So there you have it. Quick, fast, and easy. Actually I don't believe it gets easier than that.

Monday, June 28, 2010

Bug and Fix in in BT4

While trying to learn more about BT and it's many tools, I discoverd a small bug in one of them
This lead to trying to find a fix for it. I suppose that I was successful.

The tool in question is locate in ~./pentest/misc/
Upon trying to run the default command one will get the following
root@bt:/pentest/misc/isp# python
Traceback (most recent call last):
File "", line 10, in
conf.verb = 0
NameError: name 'conf' is not defined

So to fix open up the in a text editor and locate the following line near the top from scapy import * and change it to from scapy.all import* and exit.

Now try running again.

root@bt:/pentest/misc/isp# python
WARNING: No route found for IPv6 destination :: (no default route?) "I Spoof Packets with my ISP", by Sebastien Raveau
Usage: [alternate DNS server on the Internet]

WARNING: this gives false-positives when run behind some NAT
routers! If anybody has an idea of how to prevent that, please
leave a comment under the blog post explaing how this tool works:

Failed to reach DNS server at
Try again or try

There you have it.

Tuesday, May 25, 2010

Adding and using hostmap.rb to BT4

The next is hostmap.rb a ruby script for DNS
This tool is available at

So to get started visit the above link, download and save the tarball.

root@dorkness:/tmp/# tar xvf hostmap-0.2.2.tar

Remove the tarball, move the directory to /pentest/enumeration/hostmap-0.2.2/

root@dorkness:/tmp/# rm -rf hostmap-0.2.2.tar*

root@dorkness:pentest/enumeration/hostmap-0.2.2# ruby hostmap.rb -h

Usage: hostmap.rb [options] -t [target]
Target options:
-t, --target [STRING] set target domain
Discovery options:
enable DNS zone transfer check
disable DNS bruteforcing
disable DNS TLD expansion
--bruteforce-level [STRING]
set bruteforce aggressivity, values are lite, custom or full (default is lite)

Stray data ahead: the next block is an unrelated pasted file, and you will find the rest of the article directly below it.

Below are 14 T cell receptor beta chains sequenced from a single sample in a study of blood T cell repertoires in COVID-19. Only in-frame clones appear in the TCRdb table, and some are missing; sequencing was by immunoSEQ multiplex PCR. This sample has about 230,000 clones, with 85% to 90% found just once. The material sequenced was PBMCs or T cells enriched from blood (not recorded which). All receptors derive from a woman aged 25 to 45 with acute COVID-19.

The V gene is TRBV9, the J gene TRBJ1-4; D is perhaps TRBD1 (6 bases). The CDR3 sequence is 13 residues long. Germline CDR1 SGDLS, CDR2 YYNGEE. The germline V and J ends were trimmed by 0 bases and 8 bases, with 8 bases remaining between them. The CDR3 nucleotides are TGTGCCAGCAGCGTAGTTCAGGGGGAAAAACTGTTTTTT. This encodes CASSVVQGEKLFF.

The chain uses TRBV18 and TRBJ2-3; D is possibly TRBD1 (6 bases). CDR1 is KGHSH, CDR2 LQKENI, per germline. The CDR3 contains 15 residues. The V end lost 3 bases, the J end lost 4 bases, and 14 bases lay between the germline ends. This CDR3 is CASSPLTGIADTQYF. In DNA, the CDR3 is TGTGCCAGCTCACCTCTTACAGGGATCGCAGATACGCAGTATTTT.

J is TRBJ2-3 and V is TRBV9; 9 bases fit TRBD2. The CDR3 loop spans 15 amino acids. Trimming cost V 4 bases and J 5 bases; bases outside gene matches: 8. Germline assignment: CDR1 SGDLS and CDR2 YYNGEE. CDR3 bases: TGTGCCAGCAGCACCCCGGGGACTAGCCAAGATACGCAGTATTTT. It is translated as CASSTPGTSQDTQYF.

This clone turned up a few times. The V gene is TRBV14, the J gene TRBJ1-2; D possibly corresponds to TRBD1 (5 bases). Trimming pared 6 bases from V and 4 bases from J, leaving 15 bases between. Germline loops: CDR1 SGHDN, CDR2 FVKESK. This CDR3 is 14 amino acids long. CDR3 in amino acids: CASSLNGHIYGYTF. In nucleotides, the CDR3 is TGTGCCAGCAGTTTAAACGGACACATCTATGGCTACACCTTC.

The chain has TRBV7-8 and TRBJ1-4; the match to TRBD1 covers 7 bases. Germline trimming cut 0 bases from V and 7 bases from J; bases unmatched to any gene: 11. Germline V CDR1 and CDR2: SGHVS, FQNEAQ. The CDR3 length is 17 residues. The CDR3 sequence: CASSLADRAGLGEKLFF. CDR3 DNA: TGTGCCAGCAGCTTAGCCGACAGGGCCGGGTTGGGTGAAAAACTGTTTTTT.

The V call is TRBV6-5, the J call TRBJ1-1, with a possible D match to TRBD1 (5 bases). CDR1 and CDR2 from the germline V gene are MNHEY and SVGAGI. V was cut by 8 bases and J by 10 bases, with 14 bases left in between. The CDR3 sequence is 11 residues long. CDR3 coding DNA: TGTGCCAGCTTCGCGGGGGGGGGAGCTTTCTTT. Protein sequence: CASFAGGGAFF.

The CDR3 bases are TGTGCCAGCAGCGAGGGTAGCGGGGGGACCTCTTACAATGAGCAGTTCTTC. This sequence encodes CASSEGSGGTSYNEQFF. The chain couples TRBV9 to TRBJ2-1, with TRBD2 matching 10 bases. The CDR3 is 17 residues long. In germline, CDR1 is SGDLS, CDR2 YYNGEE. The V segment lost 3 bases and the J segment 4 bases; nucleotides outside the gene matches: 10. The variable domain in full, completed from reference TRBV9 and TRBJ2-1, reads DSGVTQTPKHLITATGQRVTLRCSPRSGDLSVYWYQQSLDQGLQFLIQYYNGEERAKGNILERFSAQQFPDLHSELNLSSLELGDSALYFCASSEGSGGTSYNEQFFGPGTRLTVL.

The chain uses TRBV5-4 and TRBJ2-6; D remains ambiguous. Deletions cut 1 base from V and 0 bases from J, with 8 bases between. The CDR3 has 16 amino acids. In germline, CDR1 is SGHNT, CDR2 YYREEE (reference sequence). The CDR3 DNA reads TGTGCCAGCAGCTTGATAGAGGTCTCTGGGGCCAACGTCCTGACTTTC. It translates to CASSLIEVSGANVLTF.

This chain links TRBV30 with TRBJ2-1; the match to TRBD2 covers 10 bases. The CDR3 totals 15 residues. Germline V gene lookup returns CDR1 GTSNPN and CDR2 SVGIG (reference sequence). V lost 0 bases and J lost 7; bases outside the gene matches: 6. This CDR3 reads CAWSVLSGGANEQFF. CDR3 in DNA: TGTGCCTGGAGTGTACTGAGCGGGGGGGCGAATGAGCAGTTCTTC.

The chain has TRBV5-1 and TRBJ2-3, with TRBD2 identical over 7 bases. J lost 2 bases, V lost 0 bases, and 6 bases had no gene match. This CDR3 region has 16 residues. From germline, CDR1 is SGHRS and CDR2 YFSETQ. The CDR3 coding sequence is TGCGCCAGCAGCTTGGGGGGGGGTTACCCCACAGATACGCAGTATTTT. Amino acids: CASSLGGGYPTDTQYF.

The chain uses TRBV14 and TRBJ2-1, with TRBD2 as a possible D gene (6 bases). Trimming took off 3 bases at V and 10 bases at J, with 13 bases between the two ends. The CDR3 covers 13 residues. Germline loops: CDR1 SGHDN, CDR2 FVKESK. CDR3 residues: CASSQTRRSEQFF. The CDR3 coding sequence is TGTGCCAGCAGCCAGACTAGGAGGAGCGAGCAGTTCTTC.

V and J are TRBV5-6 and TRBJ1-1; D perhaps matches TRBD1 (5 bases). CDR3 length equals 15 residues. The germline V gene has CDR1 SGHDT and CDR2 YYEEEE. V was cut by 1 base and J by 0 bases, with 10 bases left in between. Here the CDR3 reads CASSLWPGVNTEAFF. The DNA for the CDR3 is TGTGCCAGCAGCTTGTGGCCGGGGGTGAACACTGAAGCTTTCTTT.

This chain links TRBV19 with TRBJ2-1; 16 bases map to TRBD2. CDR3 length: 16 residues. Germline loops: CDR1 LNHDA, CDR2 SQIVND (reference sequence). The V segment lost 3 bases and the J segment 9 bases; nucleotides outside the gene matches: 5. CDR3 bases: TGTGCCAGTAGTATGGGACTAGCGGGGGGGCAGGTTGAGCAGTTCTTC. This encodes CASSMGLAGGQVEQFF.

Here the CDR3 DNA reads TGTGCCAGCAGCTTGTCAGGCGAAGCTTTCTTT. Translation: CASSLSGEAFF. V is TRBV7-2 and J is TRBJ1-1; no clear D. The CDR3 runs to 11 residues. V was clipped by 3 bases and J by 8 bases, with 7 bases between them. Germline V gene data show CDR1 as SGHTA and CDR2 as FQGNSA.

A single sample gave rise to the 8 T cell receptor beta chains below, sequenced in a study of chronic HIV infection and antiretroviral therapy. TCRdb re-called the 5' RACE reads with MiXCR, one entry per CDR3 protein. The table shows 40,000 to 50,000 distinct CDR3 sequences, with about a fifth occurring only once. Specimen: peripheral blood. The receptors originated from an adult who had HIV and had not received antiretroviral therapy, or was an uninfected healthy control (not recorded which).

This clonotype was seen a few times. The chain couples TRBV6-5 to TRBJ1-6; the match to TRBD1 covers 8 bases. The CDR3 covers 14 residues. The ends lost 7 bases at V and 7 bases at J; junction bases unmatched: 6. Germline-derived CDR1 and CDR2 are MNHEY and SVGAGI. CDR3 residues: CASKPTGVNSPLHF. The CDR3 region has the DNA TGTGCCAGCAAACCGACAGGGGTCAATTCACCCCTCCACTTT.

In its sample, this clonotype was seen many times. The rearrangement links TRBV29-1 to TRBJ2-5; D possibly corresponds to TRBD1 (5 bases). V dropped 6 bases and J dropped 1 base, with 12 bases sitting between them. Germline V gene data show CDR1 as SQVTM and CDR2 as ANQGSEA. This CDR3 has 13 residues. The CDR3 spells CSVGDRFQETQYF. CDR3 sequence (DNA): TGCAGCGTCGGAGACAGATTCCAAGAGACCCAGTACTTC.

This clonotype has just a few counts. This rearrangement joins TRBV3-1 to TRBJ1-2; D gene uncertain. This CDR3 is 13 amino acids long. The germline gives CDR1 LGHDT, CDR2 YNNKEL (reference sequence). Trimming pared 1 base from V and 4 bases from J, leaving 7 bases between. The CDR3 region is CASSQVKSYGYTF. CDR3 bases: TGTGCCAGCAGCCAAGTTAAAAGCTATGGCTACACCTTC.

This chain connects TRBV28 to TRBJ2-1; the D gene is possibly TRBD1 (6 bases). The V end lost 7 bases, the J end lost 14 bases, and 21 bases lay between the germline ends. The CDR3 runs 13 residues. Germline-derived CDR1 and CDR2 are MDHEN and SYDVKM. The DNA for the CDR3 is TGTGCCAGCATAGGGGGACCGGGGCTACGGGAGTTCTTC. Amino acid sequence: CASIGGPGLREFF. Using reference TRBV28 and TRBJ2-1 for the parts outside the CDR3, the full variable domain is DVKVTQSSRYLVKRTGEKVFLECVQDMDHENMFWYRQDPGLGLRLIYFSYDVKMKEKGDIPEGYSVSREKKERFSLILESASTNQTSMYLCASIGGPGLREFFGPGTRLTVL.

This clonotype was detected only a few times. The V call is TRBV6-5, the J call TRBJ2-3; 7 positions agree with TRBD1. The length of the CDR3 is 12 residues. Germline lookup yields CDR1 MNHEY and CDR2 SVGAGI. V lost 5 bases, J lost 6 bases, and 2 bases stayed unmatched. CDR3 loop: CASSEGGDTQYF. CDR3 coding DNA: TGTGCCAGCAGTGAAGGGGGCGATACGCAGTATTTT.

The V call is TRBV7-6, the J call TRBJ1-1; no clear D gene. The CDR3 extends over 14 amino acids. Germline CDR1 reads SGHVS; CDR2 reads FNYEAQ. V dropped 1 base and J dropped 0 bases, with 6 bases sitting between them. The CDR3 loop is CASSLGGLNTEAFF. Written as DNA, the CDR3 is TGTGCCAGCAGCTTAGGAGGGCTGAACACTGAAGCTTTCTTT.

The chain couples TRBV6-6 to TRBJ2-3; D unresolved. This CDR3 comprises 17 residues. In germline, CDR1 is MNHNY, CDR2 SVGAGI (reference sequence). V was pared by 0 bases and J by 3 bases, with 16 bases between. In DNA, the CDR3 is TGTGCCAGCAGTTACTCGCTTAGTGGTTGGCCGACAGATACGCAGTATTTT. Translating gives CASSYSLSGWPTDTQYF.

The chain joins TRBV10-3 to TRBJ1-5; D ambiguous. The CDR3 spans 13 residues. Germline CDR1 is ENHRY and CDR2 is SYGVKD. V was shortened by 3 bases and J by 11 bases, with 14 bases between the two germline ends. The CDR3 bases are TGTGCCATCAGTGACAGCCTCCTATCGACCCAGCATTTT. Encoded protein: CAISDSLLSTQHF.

don't check the results consistency
--http-ports [STRING]
set a comma separated list of custom HTTP ports to check
passive discovery, don't make network activity to the target network
--timeout [STRING]
set plugin timeout
--threads [STRING]
set concurrent threads number
Networking options:
-d, --dns [STRING] set a comma separated list of DNS servers IP addresses to use instead of system defaults
Output options:
set output formatted for Maltego
-v, --verbose set verbose mode
Misc options:
skip update check
-h, --help show this help message


Note: You will need to give an IP address, you can not use domain names.

An example of usage is as follows:

root@dorkness:/pentest/enumeration/hostmap-0.2.2# ruby hostmap.rb --only-passive --without-update -t
hostmap 0.2.2 codename truppola
Coded by Alessandro `jekil` Tanasi

[2010-05-25 22:41] Skipping SSL because only passive checks are enabled
[2010-05-25 22:41] Found new hostname
[2010-05-25 22:41] Found new domain
[2010-05-25 22:41] Found new hostname
[2010-05-25 22:41] Found new domain
[2010-05-25 22:41] Found new nameserver
[2010-05-25 22:41] Found new hostname
[2010-05-25 22:41] Found new hostname
[2010-05-25 22:41] Found new nameserver
[2010-05-25 22:41] Skipping DNS Zone transfer because it is enabled only passive checks.
[2010-05-25 22:41] Skipping DNS Zone transfer because it is enabled only passive checks.
[2010-05-25 22:41] Skipping DNS bruteforce because it is enabled only passive checks
[2010-05-25 22:41] Found new mail server
[2010-05-25 22:41] Found new mail server
[2010-05-25 22:41] Found new mail server
[2010-05-25 22:41] Found new nameserver
[2010-05-25 22:41] Found new nameserver
[2010-05-25 22:41] Skipping DNS Zone transfer because it is enabled only passive checks.
[2010-05-25 22:41] Skipping DNS bruteforce because it is enabled only passive checks

Results for
Served by name server (probably)
Served by mail exchange (probably)

Note: I used the --only-passive flag, the --without-update flags this should be self explanatory. -t is for target

As you can see there are several other options to work with. Those I will leave up to you to work with.


Adding more DNS tools to BT4 part 3

The next tool is

To get it, download the .tar here
Again you can save it wherever, I chose /pentest/enumeration/
untar the package cd to the directory chmod +x the subdomainer.pyand then you are set to go.
To untar the package tar xvf subd*
Deleted the tarball rm -rf subdomainer.tar

Generic usage is:

root@dorkness:/pentest/enumeration/subdomainer# python

*Subdomainer Ver. 1.3b *
*Coded by Christian Martorella *
*Edge-Security Research *
* *

usage: options

-d: domain to search
-l: limit of results to work with. (msn and yahoo goes in 10 to 10
google in 100's, and pgp does not need this option)
-m: data source (msn, yahoo, google, pgp-veridis, all)

-o: output to html file. (optional, good for long lists.)

Example: -d -l 200 -m google -d -l 100 -m all -o microsoft.html


Due to the length of the results I will leave it to you to run them.

Adding more DNS tools to BT4 part 2
Ok again this is a simple copy and paste.
Get the source here:

EDIT: Since the above google doc seems to no longer be valid, I will leave it to the user to find it by searching google. Frankly as I stated in the comments below if you can't find this or any other tool I write about then you probably shouldn't be using them since it's obvious you don't know what you are doing.